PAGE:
Random Sampling This is a sampling technique which is defined as a sample in which every member of the population has an equal chance of being chosen. This involves identifying everyone in the target population and then selecting the number of participants you need in a way that gives everyone in the population an equal chance of being picked. Opportunity Sampling Opportunity sampling is the sampling technique most used by psychology students. It consists of taking the sample from people who are available at the time the study is carried out and fit the criteria you are looking for.
An experiment is a research method used by psychologists which involves the manipulation of variables in order to discover cause and effect. It differs from non-experimental methods in that it involves the deliberate manipulation of one variable, while trying to keep all other variables constant Laboratory Experiments Laboratory – usually in a specially designed room with full experimenter control
Strengths - High degree of control - Replication of procedures is easy - Cause and effect: The relationship between the IV and the DV should be easy to determine as long as the experiment is well designed. Limitations - Low ecological validity - Investigator effects - Demand characteristics
Field An experiment performed in the natural environment of those being studied. Strengths - High ecological validity (due to natural settings, results are more likely to show true behaviour) - Reduced demand characteristics
Limitations - Less control over extraneous variables - Replication is difficult - Time consuming and expensive Natural - Using phenomena which would occur without experimenter manipulation, e.g. closure of a factory.
Strengths - High ecological validity - Lack of direct intervention by experimenter Limitations - Cannot demonstrate causal relationships because of lack of control over extraneous variables - Replication is difficult - Sample bias
Directional Hypothesis Also known as a one-tailed hypothesis States the expected direction of your results (It will say which group will do better) Non-directional hypothesis Also known as a two-tailed hypothesis Predicts there will be a difference buts doesn't say which group will do better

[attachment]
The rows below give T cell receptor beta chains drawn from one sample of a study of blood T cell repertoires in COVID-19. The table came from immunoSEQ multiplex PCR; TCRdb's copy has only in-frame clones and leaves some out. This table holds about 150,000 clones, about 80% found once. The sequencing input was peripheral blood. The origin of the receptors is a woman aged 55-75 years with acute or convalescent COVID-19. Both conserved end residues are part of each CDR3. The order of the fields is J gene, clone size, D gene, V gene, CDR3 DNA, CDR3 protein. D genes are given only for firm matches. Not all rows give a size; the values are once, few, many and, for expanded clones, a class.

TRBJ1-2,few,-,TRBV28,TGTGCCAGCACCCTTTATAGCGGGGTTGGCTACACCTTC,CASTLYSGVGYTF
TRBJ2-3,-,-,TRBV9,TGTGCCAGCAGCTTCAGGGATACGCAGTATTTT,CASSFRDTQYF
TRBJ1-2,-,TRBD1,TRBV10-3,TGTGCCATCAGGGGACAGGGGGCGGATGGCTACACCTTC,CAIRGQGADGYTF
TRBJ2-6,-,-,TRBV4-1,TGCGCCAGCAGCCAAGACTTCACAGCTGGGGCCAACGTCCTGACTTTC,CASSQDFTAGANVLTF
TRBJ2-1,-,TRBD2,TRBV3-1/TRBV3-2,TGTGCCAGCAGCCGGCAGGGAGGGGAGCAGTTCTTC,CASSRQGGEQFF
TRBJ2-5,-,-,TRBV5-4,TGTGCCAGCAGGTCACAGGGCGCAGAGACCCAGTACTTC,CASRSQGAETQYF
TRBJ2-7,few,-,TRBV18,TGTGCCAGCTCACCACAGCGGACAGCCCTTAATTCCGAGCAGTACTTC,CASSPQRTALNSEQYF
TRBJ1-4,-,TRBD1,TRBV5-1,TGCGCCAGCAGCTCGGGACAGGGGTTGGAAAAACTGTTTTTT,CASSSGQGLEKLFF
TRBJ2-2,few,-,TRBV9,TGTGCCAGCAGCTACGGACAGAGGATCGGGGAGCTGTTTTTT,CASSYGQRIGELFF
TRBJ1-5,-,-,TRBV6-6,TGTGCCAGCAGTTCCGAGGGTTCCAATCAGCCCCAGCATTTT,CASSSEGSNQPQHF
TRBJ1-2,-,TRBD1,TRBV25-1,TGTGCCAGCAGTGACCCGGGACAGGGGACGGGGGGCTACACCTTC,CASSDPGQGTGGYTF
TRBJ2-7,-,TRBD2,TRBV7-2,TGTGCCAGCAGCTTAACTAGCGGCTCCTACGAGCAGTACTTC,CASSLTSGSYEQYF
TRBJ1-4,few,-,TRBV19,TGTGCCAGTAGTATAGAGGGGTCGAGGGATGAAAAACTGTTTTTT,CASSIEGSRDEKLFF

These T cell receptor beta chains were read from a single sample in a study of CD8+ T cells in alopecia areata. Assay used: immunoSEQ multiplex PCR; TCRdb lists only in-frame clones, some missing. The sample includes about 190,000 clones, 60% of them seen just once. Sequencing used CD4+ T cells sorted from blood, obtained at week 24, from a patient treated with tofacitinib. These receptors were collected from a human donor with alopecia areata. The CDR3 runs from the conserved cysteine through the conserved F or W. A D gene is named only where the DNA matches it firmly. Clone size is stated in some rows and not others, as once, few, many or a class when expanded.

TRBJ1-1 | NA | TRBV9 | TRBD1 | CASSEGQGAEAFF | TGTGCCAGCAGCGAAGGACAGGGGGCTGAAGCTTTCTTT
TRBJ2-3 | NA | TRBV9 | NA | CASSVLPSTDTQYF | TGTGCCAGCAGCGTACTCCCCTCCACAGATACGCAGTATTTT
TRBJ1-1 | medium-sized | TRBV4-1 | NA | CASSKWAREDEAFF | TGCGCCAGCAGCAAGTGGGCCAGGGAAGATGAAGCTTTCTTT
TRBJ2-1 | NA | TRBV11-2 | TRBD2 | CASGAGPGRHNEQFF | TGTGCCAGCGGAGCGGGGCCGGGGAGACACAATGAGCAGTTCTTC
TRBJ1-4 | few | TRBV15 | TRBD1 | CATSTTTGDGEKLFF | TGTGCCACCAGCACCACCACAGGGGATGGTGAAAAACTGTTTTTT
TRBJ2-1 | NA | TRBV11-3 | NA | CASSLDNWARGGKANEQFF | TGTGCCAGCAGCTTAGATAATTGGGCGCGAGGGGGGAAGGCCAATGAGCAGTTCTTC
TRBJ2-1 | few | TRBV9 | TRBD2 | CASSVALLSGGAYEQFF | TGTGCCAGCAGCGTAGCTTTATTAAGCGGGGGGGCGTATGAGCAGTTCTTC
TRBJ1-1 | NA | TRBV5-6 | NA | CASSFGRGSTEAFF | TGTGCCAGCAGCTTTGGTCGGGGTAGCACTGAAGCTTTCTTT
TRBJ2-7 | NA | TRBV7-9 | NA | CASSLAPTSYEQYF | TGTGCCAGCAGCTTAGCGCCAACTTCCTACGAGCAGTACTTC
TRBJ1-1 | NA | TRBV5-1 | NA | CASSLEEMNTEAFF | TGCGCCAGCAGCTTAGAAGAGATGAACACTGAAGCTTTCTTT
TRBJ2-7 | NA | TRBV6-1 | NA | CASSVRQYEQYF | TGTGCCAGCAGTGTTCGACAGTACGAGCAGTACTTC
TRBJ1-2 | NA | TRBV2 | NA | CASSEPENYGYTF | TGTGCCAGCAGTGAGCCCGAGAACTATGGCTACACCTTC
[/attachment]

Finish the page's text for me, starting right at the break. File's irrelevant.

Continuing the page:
Independent Variable What is being manipulated Dependent Variable What is being measured
Extraneous Variables A variable which may interfere with the dependent variable Confounding Variables A variable which has definitely interfered with the dependent variable and confounded the results
Aims What is the researcher intending to investigate Hypothesis A prediction of what will be found Experimental - states that there will be a difference between the two sets of scores Null - states that there will not be a difference between the two sets of scores
Null Hypothesis - Often states that there is no relationship between the variables in the study - Your results will either backup your null hypothesis or it won't - If your results don't then you reject it and go with your experimental hypothesis Experimental Hypothesis - If you reject your null hypothesis you then accept the experimental hypothesis
Mean The Average Add up all the numbers and divide by the number of numbers Advantages - It makes use of all the numbers in the data set. Which makes it the most sensitive measure
Limitations - It is affected by extreme scores and can misrepresent the numbers as a result - It can only be used with certain types of data Mode The most common number Calculated by putting similar scores together and counting which one occurs the most frequently
Strengths - It can be used with nominal data Limitations - The data may have several modes
Median Central Value Calculated by arranging scores in order and finding the mid point Strengths - It is not affected by extreme scores - It can be used with ordinal data
Limitations - Not as sensitive as the mean as not all values are reflected Range A measure of the spread of a set of scores, shown by the difference between the highest value and the lowest
Strengths - Easy to calculate Limitations - Affected by extreme values - Does not give info on whether scores are clustered around the mean or spread out
Standard Deviation Measure of the spread of data around the mean. Higher the value the more variation in your scores Strengths - More precise - Sensitive measure of dispersion than range
Limitations - Unduly affected by extreme scores - More complicated to calculate Internal reliability Measures the extent to which a test or procedure is consistent within itself
External Reliability Measures consistency from one occasion to another Inter-rater reliability Measures the consistency between different researchers. A test should produce the same results regardless of who carries it out